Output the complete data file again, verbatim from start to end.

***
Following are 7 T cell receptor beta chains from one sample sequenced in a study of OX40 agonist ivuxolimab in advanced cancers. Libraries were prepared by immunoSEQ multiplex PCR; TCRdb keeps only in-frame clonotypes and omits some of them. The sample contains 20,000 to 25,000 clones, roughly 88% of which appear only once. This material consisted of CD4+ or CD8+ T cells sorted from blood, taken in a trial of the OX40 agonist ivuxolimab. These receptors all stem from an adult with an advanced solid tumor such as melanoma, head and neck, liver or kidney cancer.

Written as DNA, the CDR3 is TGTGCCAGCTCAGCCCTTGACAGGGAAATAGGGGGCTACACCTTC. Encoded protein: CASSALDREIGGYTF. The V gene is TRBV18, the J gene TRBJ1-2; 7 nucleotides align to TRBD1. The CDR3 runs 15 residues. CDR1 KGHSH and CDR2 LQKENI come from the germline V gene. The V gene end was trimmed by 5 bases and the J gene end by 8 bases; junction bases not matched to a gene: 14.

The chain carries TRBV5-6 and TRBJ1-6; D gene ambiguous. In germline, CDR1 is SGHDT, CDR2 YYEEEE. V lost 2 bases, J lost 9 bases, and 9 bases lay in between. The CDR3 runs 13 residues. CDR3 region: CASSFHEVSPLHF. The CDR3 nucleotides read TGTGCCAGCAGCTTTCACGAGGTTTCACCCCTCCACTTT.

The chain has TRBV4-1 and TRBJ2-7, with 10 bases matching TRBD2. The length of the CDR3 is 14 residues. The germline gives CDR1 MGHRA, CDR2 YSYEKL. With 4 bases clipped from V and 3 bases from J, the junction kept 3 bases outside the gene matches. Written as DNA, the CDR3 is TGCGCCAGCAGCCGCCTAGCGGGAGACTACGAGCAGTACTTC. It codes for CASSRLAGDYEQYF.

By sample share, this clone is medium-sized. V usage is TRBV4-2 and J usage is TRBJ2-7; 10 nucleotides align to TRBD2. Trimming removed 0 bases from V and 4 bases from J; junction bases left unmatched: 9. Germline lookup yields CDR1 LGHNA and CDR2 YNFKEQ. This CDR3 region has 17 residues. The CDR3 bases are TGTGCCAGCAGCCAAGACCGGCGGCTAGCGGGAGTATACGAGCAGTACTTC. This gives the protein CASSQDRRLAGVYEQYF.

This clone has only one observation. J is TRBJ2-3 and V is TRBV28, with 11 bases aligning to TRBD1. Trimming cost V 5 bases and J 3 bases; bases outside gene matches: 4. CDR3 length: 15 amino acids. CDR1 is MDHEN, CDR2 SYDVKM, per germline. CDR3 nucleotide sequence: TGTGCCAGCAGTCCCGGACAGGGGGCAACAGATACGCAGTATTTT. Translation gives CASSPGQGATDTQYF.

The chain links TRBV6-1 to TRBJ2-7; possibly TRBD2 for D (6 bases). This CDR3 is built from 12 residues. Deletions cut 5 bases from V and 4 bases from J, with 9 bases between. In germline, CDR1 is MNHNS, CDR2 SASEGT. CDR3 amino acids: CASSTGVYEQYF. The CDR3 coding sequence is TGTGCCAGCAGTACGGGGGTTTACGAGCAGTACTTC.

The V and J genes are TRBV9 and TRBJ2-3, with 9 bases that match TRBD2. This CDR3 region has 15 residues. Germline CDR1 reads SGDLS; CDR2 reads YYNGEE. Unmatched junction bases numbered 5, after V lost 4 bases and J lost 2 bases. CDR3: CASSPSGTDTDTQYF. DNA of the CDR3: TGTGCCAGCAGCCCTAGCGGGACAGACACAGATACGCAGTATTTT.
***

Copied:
Following are 7 T cell receptor beta chains from one sample sequenced in a study of OX40 agonist ivuxolimab in advanced cancers. Libraries were prepared by immunoSEQ multiplex PCR; TCRdb keeps only in-frame clonotypes and omits some of them. The sample contains 20,000 to 25,000 clones, roughly 88% of which appear only once. This material consisted of CD4+ or CD8+ T cells sorted from blood, taken in a trial of the OX40 agonist ivuxolimab. These receptors all stem from an adult with an advanced solid tumor such as melanoma, head and neck, liver or kidney cancer.

Written as DNA, the CDR3 is TGTGCCAGCTCAGCCCTTGACAGGGAAATAGGGGGCTACACCTTC. Encoded protein: CASSALDREIGGYTF. The V gene is TRBV18, the J gene TRBJ1-2; 7 nucleotides align to TRBD1. The CDR3 runs 15 residues. CDR1 KGHSH and CDR2 LQKENI come from the germline V gene. The V gene end was trimmed by 5 bases and the J gene end by 8 bases; junction bases not matched to a gene: 14.

The chain carries TRBV5-6 and TRBJ1-6; D gene ambiguous. In germline, CDR1 is SGHDT, CDR2 YYEEEE. V lost 2 bases, J lost 9 bases, and 9 bases lay in between. The CDR3 runs 13 residues. CDR3 region: CASSFHEVSPLHF. The CDR3 nucleotides read TGTGCCAGCAGCTTTCACGAGGTTTCACCCCTCCACTTT.

The chain has TRBV4-1 and TRBJ2-7, with 10 bases matching TRBD2. The length of the CDR3 is 14 residues. The germline gives CDR1 MGHRA, CDR2 YSYEKL. With 4 bases clipped from V and 3 bases from J, the junction kept 3 bases outside the gene matches. Written as DNA, the CDR3 is TGCGCCAGCAGCCGCCTAGCGGGAGACTACGAGCAGTACTTC. It codes for CASSRLAGDYEQYF.

By sample share, this clone is medium-sized. V usage is TRBV4-2 and J usage is TRBJ2-7; 10 nucleotides align to TRBD2. Trimming removed 0 bases from V and 4 bases from J; junction bases left unmatched: 9. Germline lookup yields CDR1 LGHNA and CDR2 YNFKEQ. This CDR3 region has 17 residues. The CDR3 bases are TGTGCCAGCAGCCAAGACCGGCGGCTAGCGGGAGTATACGAGCAGTACTTC. This gives the protein CASSQDRRLAGVYEQYF.

This clone has only one observation. J is TRBJ2-3 and V is TRBV28, with 11 bases aligning to TRBD1. Trimming cost V 5 bases and J 3 bases; bases outside gene matches: 4. CDR3 length: 15 amino acids. CDR1 is MDHEN, CDR2 SYDVKM, per germline. CDR3 nucleotide sequence: TGTGCCAGCAGTCCCGGACAGGGGGCAACAGATACGCAGTATTTT. Translation gives CASSPGQGATDTQYF.

The chain links TRBV6-1 to TRBJ2-7; possibly TRBD2 for D (6 bases). This CDR3 is built from 12 residues. Deletions cut 5 bases from V and 4 bases from J, with 9 bases between. In germline, CDR1 is MNHNS, CDR2 SASEGT. CDR3 amino acids: CASSTGVYEQYF. The CDR3 coding sequence is TGTGCCAGCAGTACGGGGGTTTACGAGCAGTACTTC.

The V and J genes are TRBV9 and TRBJ2-3, with 9 bases that match TRBD2. This CDR3 region has 15 residues. Germline CDR1 reads SGDLS; CDR2 reads YYNGEE. Unmatched junction bases numbered 5, after V lost 4 bases and J lost 2 bases. CDR3: CASSPSGTDTDTQYF. DNA of the CDR3: TGTGCCAGCAGCCCTAGCGGGACAGACACAGATACGCAGTATTTT.